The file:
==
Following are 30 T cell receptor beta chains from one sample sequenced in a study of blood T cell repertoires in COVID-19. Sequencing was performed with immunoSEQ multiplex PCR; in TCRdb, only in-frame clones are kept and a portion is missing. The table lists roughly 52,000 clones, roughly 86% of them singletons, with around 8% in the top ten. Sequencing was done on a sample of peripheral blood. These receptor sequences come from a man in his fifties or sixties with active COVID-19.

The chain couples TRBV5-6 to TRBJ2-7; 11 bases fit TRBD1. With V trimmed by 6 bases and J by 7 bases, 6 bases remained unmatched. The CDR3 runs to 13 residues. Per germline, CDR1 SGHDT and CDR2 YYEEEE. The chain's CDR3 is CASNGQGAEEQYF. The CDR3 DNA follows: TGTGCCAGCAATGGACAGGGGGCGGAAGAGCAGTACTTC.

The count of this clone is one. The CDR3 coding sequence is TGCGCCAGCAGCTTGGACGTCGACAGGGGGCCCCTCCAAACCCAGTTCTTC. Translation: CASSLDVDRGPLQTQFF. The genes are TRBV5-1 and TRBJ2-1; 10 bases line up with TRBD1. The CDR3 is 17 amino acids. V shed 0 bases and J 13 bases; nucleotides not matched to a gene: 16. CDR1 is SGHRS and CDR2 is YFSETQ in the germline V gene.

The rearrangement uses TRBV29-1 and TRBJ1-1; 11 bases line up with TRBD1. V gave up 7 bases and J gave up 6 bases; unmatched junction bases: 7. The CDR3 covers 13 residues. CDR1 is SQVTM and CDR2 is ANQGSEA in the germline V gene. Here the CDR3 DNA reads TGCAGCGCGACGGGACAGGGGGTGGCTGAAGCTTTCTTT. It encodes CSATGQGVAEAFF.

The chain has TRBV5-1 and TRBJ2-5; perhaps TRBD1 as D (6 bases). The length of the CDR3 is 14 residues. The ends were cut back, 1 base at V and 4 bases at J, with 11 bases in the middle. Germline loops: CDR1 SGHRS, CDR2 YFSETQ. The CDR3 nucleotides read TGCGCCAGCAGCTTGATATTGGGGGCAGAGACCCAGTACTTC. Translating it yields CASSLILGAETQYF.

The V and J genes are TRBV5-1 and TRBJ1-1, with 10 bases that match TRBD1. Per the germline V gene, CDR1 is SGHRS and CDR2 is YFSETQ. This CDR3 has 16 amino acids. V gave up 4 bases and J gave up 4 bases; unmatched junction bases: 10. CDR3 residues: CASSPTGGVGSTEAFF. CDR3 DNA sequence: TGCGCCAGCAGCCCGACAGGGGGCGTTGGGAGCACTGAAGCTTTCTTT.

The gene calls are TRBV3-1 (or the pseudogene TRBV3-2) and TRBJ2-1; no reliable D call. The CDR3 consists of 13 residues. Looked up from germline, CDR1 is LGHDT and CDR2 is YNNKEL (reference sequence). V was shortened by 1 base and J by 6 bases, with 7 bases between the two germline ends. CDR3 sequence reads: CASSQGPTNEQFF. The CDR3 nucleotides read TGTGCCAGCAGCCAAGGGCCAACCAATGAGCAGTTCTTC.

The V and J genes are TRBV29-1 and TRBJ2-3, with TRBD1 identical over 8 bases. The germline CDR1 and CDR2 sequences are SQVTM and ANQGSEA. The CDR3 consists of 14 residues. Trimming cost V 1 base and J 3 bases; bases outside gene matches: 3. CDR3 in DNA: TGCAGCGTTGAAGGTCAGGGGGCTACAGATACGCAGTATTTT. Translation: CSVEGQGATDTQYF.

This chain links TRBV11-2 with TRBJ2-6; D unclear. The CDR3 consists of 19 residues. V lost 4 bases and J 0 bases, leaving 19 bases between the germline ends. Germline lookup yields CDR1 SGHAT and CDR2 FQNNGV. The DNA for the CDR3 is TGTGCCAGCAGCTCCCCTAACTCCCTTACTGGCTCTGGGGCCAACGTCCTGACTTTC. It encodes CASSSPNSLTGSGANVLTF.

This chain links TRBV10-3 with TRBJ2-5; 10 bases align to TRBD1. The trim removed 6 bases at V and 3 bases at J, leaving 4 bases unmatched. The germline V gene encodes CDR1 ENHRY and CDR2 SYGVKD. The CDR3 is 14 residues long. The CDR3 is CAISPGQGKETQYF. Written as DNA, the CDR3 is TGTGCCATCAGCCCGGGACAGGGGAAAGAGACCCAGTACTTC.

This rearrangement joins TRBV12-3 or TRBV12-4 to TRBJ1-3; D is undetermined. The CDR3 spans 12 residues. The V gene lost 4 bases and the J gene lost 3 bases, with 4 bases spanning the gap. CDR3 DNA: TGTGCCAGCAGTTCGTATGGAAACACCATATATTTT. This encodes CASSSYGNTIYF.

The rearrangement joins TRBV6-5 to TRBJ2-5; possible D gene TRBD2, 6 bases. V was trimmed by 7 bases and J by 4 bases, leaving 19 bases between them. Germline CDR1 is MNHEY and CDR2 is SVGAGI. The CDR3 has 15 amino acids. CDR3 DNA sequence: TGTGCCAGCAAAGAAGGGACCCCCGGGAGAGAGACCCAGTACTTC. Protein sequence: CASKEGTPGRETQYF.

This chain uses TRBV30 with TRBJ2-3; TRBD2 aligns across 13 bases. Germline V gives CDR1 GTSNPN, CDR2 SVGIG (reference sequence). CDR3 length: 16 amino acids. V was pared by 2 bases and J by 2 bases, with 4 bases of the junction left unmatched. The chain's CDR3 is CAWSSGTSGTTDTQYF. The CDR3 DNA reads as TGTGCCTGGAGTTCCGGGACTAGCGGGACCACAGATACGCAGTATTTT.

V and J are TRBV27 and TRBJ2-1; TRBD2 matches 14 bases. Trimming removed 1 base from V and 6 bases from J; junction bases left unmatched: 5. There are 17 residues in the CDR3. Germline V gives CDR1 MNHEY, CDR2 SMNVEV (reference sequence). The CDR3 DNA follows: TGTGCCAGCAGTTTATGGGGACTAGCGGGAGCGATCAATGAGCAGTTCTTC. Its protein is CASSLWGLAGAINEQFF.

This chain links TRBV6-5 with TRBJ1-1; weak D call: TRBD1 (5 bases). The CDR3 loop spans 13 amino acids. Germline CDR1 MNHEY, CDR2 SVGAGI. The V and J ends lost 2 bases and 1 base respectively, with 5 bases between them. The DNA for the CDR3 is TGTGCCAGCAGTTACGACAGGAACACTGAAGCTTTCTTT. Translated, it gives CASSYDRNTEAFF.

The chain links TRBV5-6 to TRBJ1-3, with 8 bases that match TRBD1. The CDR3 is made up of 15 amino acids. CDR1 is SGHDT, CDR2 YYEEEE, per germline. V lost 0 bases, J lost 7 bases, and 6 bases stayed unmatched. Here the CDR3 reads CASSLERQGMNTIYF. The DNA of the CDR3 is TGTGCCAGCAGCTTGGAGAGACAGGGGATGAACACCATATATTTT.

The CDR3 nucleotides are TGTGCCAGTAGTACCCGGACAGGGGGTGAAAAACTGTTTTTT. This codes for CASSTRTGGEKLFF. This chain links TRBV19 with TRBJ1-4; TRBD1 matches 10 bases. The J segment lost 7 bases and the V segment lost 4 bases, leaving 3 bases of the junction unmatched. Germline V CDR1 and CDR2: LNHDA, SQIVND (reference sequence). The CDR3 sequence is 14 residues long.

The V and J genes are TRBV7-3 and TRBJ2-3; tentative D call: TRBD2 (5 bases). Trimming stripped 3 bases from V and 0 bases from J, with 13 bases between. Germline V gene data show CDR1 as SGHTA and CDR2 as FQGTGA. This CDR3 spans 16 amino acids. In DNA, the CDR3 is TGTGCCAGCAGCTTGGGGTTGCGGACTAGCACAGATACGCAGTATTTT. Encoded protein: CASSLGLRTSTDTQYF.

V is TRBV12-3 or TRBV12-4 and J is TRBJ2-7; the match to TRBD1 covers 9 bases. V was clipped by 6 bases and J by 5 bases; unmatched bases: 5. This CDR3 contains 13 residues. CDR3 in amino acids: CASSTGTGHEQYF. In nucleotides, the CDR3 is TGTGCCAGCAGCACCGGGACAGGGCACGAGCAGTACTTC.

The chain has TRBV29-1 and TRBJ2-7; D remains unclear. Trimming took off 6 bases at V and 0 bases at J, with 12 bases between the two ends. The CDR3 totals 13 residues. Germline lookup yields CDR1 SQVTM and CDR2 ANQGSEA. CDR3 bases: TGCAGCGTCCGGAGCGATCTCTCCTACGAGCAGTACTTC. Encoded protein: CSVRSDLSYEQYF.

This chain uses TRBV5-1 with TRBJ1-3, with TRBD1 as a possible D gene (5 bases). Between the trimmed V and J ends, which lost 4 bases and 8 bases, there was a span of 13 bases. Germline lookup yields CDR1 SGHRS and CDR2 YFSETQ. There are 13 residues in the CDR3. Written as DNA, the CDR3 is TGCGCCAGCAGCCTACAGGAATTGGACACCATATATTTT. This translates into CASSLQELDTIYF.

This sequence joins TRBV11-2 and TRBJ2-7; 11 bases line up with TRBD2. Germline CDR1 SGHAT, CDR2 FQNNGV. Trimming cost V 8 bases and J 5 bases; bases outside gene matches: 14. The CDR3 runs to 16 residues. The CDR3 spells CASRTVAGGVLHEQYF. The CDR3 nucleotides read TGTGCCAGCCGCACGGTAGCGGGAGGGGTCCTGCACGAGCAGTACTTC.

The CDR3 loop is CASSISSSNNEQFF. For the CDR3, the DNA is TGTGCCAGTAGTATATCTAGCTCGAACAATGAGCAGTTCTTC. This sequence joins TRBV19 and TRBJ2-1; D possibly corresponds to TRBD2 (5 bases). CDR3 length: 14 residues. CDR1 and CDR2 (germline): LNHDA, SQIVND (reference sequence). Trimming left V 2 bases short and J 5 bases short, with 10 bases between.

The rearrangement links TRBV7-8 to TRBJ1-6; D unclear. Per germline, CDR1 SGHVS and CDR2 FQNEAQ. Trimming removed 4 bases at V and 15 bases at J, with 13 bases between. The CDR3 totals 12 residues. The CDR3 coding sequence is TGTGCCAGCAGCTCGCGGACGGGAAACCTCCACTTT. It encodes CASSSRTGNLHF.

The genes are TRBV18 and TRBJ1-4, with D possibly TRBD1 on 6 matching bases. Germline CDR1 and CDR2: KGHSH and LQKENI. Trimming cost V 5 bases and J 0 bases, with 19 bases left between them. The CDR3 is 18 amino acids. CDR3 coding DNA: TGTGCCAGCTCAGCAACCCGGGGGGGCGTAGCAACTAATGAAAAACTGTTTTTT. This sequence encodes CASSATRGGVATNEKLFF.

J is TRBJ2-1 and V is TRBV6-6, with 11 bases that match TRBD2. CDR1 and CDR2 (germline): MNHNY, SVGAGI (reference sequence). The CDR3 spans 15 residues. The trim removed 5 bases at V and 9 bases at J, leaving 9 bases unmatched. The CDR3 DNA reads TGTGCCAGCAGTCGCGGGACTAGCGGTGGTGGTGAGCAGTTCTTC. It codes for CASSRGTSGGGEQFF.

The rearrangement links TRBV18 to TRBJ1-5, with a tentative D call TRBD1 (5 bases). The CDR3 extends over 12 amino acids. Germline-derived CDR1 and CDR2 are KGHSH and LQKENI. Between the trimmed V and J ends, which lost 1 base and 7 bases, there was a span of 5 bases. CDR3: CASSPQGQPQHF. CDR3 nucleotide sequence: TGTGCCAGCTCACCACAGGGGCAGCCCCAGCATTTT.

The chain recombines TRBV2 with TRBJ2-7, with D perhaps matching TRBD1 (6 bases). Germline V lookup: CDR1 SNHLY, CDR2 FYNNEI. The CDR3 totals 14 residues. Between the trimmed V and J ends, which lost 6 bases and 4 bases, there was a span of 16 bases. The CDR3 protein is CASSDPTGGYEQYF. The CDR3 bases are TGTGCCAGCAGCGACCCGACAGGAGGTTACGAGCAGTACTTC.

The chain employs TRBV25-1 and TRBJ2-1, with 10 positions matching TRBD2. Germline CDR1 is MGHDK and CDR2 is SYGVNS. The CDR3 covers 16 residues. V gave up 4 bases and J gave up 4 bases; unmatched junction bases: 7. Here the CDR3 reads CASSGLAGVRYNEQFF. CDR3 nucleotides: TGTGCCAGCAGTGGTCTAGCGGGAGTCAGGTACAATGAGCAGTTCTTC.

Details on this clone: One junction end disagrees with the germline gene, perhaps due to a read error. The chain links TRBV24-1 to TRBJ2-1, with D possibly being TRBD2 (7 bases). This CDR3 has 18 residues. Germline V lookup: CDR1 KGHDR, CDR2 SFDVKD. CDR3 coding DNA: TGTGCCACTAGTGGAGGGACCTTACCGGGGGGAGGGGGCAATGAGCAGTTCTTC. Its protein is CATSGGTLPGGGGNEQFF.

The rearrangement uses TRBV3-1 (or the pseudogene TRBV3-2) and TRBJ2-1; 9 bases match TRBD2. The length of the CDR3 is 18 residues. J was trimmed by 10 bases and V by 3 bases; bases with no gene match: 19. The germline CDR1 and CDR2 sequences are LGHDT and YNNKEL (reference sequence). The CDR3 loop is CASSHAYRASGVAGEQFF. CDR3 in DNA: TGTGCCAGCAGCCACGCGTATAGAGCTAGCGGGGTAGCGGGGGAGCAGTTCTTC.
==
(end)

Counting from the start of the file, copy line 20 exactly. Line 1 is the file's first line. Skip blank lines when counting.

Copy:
The chain has TRBV29-1 and TRBJ2-7; D remains unclear. Trimming took off 6 bases at V and 0 bases at J, with 12 bases between the two ends. The CDR3 totals 13 residues. Germline lookup yields CDR1 SQVTM and CDR2 ANQGSEA. CDR3 bases: TGCAGCGTCCGGAGCGATCTCTCCTACGAGCAGTACTTC. Encoded protein: CSVRSDLSYEQYF.